Linked by Thom Holwerda on Fri 28th Jul 2017 19:44 UTC

In the last year while talking to respected security-focused engineers & developers, I've come to fully appreciate Google's Chrome OS design. The architecture benefited from a modern view of threat modeling and real-world attacks. For example, Trusted Platform Module (TPM) hardware chips are built into every Chromebook and deeply incorporated into the OS. The design documents go into some detail on the specific protections that TPM provides, particularly around critical encryption functions.

I also learned that Chromebook is the daily driver for many of Google's own senior developers and security engineers. In short, the combination of the underlying Chromebook hardware with the OS architecture makes for a pretty compelling secure development environment.


It's pretty neat to consider the possibility of pre-travel "power washing" (resetting everything clean to factory settings) on an inexpensive Chromebook and later securely restore over the air once at my destination. Since there is a wide range in Chromebook prices, the engineering challenge here was to find something powerful enough to comfortably use exclusively for several days of coding, writing, and presenting, but also cheap enough that should it get lost/stolen/damaged, I wouldn't lose too much sleep. The threat model here does not include recovery from physical tampering; if the machine were somehow confiscated or otherwise out of my custody, I could treat it as a burner and move on.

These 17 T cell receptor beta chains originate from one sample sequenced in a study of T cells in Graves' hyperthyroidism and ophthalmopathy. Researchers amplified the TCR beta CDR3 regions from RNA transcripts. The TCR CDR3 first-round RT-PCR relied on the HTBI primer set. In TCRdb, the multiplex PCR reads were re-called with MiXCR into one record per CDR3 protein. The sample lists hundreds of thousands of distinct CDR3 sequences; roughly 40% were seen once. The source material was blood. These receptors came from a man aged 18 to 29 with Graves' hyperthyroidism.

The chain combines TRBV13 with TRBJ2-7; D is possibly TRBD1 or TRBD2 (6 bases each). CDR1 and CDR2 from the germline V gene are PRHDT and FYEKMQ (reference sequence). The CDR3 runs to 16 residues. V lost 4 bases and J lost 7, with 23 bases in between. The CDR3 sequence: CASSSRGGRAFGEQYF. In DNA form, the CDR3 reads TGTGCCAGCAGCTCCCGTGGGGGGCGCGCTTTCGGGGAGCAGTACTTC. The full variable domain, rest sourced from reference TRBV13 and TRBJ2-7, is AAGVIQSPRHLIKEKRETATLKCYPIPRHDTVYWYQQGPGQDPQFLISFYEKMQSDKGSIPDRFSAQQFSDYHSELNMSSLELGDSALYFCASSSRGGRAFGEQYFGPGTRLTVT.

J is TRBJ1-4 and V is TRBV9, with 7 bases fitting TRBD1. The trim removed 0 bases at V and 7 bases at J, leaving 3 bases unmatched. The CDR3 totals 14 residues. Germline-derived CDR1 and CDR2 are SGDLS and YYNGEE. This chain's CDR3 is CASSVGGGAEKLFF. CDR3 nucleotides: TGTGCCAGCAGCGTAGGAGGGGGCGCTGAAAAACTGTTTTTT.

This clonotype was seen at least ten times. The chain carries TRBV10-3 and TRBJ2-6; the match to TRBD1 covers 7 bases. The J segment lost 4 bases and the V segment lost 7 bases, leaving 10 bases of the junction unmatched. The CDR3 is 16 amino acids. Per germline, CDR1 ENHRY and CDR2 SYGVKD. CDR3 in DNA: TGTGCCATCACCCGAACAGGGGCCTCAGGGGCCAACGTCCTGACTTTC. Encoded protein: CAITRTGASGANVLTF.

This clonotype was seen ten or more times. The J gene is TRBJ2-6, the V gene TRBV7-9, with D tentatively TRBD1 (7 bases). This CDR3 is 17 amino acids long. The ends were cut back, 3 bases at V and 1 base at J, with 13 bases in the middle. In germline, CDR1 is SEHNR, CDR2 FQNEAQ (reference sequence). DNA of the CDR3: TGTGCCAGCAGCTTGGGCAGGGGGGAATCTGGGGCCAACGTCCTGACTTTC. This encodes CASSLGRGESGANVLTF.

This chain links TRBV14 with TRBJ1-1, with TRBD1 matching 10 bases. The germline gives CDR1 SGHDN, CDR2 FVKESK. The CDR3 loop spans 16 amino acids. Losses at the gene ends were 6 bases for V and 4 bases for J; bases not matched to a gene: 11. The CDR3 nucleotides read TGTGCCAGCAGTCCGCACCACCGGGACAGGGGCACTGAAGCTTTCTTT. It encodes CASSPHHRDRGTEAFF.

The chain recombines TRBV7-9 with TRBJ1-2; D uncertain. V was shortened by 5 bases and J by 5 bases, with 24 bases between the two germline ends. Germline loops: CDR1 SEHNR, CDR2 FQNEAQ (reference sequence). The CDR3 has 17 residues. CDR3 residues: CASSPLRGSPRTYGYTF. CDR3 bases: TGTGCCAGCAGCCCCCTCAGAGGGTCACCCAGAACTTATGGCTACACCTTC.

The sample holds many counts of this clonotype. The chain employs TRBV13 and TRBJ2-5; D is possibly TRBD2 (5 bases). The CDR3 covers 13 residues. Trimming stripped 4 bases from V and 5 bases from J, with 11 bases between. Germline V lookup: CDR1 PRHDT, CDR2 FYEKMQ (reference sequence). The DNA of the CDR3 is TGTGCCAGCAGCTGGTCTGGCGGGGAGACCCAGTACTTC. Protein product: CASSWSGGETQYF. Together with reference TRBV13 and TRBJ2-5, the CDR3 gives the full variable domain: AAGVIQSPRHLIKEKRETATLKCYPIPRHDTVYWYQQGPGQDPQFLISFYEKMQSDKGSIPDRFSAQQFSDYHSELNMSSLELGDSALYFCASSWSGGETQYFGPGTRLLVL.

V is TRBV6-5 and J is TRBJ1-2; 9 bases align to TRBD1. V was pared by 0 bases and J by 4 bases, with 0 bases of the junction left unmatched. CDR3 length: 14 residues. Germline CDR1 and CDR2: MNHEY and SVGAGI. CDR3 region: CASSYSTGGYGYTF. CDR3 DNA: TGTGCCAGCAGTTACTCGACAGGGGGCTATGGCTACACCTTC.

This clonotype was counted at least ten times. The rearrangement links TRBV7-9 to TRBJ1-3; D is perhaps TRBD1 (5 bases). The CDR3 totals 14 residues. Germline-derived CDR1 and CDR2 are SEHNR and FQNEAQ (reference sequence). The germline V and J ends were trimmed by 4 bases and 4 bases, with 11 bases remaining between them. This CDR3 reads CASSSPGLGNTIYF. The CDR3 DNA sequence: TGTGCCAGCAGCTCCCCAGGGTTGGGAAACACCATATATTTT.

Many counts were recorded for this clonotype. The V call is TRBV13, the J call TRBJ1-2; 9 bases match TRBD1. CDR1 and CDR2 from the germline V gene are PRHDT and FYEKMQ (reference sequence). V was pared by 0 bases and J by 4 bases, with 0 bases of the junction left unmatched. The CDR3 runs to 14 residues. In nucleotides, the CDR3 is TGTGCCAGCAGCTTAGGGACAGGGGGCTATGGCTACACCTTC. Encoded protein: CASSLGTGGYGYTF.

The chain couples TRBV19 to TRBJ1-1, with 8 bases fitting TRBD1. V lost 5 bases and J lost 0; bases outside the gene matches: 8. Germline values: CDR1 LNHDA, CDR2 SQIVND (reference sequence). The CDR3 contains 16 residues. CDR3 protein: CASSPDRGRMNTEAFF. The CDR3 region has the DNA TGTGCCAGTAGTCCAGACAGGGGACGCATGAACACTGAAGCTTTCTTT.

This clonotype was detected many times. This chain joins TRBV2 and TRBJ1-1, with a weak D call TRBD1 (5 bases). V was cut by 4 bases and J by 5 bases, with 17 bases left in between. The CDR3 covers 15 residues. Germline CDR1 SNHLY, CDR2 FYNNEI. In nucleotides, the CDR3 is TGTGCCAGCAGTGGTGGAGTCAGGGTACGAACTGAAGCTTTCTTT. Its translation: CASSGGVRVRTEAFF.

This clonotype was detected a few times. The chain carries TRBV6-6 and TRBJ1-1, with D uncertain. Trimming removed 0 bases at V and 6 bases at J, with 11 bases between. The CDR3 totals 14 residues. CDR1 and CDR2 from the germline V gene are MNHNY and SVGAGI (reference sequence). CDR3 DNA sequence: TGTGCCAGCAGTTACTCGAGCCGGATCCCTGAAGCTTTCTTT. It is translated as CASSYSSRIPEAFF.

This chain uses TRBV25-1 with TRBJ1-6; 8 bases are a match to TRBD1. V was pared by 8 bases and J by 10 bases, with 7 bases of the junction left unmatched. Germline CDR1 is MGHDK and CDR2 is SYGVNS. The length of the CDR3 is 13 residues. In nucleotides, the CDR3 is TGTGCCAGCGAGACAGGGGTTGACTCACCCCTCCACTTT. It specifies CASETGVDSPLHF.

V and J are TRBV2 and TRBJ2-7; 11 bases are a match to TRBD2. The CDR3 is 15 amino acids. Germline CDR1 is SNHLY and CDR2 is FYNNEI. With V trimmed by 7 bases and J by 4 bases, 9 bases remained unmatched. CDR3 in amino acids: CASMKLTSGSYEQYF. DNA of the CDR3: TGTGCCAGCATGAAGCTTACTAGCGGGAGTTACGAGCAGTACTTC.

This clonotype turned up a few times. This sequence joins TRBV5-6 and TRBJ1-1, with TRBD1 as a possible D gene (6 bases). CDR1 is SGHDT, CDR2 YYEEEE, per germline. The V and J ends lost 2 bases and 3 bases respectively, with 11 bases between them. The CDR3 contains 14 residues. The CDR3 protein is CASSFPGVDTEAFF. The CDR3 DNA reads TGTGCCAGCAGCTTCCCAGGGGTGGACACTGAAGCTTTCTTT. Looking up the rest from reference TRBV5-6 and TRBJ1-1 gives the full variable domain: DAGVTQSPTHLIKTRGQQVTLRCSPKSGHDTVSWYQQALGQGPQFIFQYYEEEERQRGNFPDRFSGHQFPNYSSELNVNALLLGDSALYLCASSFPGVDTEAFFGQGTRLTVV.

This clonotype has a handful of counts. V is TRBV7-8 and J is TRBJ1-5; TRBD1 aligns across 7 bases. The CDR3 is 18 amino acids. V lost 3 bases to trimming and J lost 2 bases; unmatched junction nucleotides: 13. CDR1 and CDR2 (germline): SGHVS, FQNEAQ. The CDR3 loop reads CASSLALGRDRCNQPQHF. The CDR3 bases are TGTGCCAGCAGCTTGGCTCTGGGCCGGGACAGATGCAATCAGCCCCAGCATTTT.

Interesting guide on how to turn an inexpensive Chromebook into a burner developer device safe for international travel.

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RE: cloud based
by BlueofRainbow on Sun 30th Jul 2017 02:36 UTC in reply to "cloud based"
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Maybe Google should send its Chrome OS development team for a code-in sprint in an area of the world with an abyssal broadband speed. This would force the development of an interaction model less dependent on the underlying network.

As I remember the stories from the first years chromebooks were deployed in schools, the major complaint was that the "cloud" traffic was so high that it often brought the school network to its knees. Since then, a hybrid approach allowing/promoting local storage for in-progress documents has been implemented.

It is worth mentioning, as a side bar, that MS Office and Windows it-self are becoming more and more reliant on the underlying network to function properly. Even for the stand-alone version, most of the help information is on-line; no network, no help! I don't know about OS X and how much it relies on the underlying network.

There may be good lessons to be learned about networking in areas with limited network infrastructure from the One Laptop Per Child (OLPC) project.

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